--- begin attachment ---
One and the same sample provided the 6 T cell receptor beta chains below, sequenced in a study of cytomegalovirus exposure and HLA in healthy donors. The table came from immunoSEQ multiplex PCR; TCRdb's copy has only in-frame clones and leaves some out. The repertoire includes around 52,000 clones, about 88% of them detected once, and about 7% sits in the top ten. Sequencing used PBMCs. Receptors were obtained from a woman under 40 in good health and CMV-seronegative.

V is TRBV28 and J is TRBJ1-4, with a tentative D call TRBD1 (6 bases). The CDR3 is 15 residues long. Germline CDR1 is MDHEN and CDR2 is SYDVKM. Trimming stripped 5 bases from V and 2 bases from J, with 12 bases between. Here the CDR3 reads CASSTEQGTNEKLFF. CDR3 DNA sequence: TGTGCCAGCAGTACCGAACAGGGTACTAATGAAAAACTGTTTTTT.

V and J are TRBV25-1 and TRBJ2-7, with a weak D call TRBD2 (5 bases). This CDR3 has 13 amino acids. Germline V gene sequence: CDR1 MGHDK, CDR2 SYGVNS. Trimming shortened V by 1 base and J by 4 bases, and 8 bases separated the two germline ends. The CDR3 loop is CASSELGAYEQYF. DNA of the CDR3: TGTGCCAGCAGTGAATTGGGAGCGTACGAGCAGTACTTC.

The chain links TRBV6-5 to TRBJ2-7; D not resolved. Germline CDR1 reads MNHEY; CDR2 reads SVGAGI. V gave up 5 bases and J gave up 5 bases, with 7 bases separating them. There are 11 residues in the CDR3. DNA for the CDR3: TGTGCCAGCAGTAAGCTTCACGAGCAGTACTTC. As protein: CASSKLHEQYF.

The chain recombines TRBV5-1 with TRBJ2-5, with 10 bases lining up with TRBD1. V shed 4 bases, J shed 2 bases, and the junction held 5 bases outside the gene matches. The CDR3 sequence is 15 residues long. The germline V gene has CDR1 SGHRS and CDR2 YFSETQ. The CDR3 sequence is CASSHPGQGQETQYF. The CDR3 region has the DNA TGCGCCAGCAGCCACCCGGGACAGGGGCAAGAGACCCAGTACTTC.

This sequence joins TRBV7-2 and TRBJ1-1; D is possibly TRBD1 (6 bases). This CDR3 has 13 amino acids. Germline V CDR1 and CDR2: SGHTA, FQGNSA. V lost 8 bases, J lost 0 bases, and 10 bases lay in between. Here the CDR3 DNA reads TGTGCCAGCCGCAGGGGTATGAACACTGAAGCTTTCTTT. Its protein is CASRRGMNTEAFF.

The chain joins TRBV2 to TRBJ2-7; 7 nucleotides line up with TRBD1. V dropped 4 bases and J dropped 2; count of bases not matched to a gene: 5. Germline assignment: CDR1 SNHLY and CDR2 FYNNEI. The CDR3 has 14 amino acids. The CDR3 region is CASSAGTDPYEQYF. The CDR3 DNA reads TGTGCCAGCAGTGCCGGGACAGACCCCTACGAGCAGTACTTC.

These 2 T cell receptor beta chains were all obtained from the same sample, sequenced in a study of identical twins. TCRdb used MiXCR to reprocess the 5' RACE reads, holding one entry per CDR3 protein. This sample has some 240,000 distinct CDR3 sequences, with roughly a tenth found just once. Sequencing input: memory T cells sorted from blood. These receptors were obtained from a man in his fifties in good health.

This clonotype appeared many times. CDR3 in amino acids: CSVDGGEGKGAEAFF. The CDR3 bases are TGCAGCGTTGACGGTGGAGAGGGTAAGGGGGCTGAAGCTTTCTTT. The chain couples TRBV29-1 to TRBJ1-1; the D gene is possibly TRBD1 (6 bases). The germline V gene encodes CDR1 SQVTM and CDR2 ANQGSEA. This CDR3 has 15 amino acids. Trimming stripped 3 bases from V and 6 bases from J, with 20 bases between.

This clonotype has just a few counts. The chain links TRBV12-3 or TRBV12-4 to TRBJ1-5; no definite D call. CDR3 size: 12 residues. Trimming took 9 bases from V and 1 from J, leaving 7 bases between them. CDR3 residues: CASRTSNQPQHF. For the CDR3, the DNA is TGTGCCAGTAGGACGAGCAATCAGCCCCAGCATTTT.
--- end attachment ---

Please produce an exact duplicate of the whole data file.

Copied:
One and the same sample provided the 6 T cell receptor beta chains below, sequenced in a study of cytomegalovirus exposure and HLA in healthy donors. The table came from immunoSEQ multiplex PCR; TCRdb's copy has only in-frame clones and leaves some out. The repertoire includes around 52,000 clones, about 88% of them detected once, and about 7% sits in the top ten. Sequencing used PBMCs. Receptors were obtained from a woman under 40 in good health and CMV-seronegative.

V is TRBV28 and J is TRBJ1-4, with a tentative D call TRBD1 (6 bases). The CDR3 is 15 residues long. Germline CDR1 is MDHEN and CDR2 is SYDVKM. Trimming stripped 5 bases from V and 2 bases from J, with 12 bases between. Here the CDR3 reads CASSTEQGTNEKLFF. CDR3 DNA sequence: TGTGCCAGCAGTACCGAACAGGGTACTAATGAAAAACTGTTTTTT.

V and J are TRBV25-1 and TRBJ2-7, with a weak D call TRBD2 (5 bases). This CDR3 has 13 amino acids. Germline V gene sequence: CDR1 MGHDK, CDR2 SYGVNS. Trimming shortened V by 1 base and J by 4 bases, and 8 bases separated the two germline ends. The CDR3 loop is CASSELGAYEQYF. DNA of the CDR3: TGTGCCAGCAGTGAATTGGGAGCGTACGAGCAGTACTTC.

The chain links TRBV6-5 to TRBJ2-7; D not resolved. Germline CDR1 reads MNHEY; CDR2 reads SVGAGI. V gave up 5 bases and J gave up 5 bases, with 7 bases separating them. There are 11 residues in the CDR3. DNA for the CDR3: TGTGCCAGCAGTAAGCTTCACGAGCAGTACTTC. As protein: CASSKLHEQYF.

The chain recombines TRBV5-1 with TRBJ2-5, with 10 bases lining up with TRBD1. V shed 4 bases, J shed 2 bases, and the junction held 5 bases outside the gene matches. The CDR3 sequence is 15 residues long. The germline V gene has CDR1 SGHRS and CDR2 YFSETQ. The CDR3 sequence is CASSHPGQGQETQYF. The CDR3 region has the DNA TGCGCCAGCAGCCACCCGGGACAGGGGCAAGAGACCCAGTACTTC.

This sequence joins TRBV7-2 and TRBJ1-1; D is possibly TRBD1 (6 bases). This CDR3 has 13 amino acids. Germline V CDR1 and CDR2: SGHTA, FQGNSA. V lost 8 bases, J lost 0 bases, and 10 bases lay in between. Here the CDR3 DNA reads TGTGCCAGCCGCAGGGGTATGAACACTGAAGCTTTCTTT. Its protein is CASRRGMNTEAFF.

The chain joins TRBV2 to TRBJ2-7; 7 nucleotides line up with TRBD1. V dropped 4 bases and J dropped 2; count of bases not matched to a gene: 5. Germline assignment: CDR1 SNHLY and CDR2 FYNNEI. The CDR3 has 14 amino acids. The CDR3 region is CASSAGTDPYEQYF. The CDR3 DNA reads TGTGCCAGCAGTGCCGGGACAGACCCCTACGAGCAGTACTTC.

These 2 T cell receptor beta chains were all obtained from the same sample, sequenced in a study of identical twins. TCRdb used MiXCR to reprocess the 5' RACE reads, holding one entry per CDR3 protein. This sample has some 240,000 distinct CDR3 sequences, with roughly a tenth found just once. Sequencing input: memory T cells sorted from blood. These receptors were obtained from a man in his fifties in good health.

This clonotype appeared many times. CDR3 in amino acids: CSVDGGEGKGAEAFF. The CDR3 bases are TGCAGCGTTGACGGTGGAGAGGGTAAGGGGGCTGAAGCTTTCTTT. The chain couples TRBV29-1 to TRBJ1-1; the D gene is possibly TRBD1 (6 bases). The germline V gene encodes CDR1 SQVTM and CDR2 ANQGSEA. This CDR3 has 15 amino acids. Trimming stripped 3 bases from V and 6 bases from J, with 20 bases between.

This clonotype has just a few counts. The chain links TRBV12-3 or TRBV12-4 to TRBJ1-5; no definite D call. CDR3 size: 12 residues. Trimming took 9 bases from V and 1 from J, leaving 7 bases between them. CDR3 residues: CASRTSNQPQHF. For the CDR3, the DNA is TGTGCCAGTAGGACGAGCAATCAGCCCCAGCATTTT.